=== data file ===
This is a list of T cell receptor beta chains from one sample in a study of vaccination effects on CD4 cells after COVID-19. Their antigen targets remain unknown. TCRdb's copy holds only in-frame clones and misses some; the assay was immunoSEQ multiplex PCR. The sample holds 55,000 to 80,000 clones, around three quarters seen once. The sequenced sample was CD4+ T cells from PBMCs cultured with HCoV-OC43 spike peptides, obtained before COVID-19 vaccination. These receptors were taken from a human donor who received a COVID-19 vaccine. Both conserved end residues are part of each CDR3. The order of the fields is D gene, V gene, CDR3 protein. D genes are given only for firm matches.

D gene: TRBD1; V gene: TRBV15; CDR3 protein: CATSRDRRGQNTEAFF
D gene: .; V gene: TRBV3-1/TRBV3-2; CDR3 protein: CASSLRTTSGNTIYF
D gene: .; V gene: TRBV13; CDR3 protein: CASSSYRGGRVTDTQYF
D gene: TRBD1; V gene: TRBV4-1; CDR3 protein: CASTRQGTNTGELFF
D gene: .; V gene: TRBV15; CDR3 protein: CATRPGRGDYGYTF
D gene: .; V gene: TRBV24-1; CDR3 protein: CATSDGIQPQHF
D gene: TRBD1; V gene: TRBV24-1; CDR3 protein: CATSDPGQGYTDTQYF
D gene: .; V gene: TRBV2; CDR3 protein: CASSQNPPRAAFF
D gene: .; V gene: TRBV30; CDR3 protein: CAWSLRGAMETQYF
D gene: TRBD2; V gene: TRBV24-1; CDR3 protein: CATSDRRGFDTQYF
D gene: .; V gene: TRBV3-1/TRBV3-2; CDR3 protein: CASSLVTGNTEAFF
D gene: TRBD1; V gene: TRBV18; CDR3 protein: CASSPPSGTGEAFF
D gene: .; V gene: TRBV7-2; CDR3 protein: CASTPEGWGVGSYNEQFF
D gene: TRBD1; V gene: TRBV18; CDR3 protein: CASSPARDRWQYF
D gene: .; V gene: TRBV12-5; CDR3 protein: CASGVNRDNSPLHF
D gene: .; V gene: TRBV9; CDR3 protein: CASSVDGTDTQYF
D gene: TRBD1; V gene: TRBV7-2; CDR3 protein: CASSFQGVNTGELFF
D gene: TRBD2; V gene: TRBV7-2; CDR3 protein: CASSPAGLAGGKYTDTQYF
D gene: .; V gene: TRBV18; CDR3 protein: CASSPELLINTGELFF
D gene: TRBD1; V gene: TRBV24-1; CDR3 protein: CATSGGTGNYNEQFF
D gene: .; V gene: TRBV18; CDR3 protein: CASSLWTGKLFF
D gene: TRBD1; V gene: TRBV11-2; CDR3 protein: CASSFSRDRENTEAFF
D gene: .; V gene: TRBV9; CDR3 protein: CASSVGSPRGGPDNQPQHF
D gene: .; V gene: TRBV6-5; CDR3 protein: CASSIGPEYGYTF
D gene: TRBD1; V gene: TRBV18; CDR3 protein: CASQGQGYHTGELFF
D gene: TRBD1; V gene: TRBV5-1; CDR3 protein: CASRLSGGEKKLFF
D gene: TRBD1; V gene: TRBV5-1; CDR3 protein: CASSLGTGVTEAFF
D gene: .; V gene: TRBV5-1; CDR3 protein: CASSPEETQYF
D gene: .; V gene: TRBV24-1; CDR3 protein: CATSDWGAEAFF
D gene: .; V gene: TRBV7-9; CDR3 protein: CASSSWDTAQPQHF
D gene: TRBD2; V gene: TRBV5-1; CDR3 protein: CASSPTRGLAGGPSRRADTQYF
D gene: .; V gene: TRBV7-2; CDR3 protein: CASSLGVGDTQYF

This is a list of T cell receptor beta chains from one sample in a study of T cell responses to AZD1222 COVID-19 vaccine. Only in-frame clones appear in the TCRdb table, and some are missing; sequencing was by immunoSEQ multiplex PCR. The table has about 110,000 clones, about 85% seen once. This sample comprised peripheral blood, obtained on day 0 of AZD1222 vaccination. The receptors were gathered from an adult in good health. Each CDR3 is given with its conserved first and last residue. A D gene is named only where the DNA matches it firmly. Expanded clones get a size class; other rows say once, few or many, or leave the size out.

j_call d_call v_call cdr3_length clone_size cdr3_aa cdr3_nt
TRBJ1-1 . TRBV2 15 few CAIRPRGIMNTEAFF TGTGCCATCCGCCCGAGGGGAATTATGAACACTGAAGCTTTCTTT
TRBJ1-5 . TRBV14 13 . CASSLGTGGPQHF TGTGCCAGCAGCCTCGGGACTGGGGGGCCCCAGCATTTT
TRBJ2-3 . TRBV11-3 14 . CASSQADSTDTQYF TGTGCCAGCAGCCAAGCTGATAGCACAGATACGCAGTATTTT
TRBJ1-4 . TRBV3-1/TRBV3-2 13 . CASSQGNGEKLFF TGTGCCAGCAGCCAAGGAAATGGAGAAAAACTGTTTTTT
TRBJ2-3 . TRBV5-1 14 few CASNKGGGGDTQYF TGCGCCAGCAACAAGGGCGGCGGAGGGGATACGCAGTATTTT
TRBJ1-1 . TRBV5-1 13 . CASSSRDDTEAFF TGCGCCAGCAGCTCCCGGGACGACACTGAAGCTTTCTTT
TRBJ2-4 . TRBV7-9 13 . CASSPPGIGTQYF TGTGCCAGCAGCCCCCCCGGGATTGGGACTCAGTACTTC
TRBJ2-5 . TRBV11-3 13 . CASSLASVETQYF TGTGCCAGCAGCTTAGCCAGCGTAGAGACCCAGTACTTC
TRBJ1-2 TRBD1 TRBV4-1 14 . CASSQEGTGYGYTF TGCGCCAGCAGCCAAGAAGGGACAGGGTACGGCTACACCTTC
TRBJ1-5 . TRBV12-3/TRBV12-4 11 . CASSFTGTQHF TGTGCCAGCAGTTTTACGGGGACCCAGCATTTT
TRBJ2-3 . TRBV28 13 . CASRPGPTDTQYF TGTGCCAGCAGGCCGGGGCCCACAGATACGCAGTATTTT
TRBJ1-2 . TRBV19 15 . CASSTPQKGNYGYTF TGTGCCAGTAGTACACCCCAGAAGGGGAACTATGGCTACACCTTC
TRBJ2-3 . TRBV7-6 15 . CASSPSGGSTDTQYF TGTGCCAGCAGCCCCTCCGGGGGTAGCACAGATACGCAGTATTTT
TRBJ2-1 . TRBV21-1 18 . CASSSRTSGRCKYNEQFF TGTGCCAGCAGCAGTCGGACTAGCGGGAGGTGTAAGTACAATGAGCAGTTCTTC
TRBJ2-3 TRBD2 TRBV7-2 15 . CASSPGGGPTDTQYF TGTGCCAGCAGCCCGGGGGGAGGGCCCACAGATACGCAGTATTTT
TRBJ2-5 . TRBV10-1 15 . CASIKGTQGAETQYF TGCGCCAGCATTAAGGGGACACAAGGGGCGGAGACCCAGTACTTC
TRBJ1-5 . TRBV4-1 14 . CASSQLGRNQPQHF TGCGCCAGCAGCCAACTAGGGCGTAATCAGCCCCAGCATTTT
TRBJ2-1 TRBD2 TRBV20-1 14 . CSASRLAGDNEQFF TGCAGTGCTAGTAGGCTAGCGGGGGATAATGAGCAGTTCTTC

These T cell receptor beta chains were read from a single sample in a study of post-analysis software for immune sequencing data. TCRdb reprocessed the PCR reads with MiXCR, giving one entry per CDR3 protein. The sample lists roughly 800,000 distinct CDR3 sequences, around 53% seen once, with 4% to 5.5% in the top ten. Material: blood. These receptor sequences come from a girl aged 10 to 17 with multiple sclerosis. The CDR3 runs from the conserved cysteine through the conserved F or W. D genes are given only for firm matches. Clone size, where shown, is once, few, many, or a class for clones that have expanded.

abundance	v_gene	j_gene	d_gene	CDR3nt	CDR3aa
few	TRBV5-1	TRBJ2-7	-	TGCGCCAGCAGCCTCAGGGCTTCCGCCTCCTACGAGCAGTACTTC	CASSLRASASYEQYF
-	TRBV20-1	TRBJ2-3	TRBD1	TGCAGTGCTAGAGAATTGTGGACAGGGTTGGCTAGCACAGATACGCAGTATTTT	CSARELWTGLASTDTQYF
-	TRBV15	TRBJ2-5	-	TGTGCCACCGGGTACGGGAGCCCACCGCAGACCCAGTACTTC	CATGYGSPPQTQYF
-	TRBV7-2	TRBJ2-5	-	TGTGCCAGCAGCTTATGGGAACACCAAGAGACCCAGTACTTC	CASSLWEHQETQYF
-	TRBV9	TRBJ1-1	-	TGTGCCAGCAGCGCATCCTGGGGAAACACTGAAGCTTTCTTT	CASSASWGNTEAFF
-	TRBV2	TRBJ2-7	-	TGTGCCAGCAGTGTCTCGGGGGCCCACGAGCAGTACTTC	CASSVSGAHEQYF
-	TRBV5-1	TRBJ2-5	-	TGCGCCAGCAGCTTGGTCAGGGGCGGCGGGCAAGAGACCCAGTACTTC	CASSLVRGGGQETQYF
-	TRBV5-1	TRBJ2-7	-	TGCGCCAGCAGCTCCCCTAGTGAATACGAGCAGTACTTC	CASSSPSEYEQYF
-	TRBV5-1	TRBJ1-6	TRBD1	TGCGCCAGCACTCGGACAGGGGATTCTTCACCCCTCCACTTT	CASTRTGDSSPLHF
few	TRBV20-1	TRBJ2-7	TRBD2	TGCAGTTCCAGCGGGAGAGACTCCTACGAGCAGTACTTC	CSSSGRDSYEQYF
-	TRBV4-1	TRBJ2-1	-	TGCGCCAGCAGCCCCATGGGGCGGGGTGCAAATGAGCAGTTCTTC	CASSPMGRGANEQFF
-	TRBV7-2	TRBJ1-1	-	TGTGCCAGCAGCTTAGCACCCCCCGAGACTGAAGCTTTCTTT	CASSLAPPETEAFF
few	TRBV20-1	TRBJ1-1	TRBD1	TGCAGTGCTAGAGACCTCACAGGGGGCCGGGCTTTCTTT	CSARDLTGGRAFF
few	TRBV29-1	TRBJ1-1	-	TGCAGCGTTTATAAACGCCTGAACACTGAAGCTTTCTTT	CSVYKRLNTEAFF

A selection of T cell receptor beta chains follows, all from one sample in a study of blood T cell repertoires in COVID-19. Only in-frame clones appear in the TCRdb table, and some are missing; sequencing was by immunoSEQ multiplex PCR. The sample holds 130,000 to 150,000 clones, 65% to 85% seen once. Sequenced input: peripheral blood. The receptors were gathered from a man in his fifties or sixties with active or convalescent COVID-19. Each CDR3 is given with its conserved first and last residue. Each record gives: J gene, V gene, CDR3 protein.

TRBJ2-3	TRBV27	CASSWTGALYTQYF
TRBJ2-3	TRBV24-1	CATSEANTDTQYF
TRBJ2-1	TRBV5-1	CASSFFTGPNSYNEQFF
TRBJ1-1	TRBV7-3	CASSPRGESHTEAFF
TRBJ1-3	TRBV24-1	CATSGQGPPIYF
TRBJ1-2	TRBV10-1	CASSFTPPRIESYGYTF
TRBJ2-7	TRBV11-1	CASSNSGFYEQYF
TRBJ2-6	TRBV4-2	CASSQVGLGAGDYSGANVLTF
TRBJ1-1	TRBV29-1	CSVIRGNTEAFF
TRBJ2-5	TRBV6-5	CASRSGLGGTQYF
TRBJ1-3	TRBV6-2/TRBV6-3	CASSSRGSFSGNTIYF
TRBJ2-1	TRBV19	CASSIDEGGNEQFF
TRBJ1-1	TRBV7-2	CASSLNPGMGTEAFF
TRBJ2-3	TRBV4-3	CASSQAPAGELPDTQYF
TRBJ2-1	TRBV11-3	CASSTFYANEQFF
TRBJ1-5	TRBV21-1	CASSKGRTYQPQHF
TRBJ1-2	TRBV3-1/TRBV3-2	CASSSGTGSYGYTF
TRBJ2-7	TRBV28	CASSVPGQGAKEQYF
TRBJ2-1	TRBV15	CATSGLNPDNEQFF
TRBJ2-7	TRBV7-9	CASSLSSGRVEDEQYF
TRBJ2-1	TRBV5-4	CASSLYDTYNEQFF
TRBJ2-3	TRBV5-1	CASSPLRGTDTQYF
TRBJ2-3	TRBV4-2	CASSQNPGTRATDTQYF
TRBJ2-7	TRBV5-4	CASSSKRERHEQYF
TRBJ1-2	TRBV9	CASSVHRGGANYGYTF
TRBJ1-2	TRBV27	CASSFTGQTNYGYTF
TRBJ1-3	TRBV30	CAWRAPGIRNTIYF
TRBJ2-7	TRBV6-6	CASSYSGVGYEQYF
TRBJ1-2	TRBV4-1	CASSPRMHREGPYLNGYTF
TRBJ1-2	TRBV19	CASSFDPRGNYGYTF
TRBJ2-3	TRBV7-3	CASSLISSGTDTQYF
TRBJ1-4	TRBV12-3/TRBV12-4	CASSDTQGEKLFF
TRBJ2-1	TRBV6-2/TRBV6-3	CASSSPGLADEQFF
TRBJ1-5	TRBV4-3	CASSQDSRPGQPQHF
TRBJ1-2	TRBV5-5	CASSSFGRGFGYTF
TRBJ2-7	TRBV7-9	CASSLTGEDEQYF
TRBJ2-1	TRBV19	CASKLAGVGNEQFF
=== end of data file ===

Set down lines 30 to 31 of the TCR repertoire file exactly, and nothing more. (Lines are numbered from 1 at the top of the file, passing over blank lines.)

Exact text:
D gene: .; V gene: TRBV24-1; CDR3 protein: CATSDWGAEAFF
D gene: .; V gene: TRBV7-9; CDR3 protein: CASSSWDTAQPQHF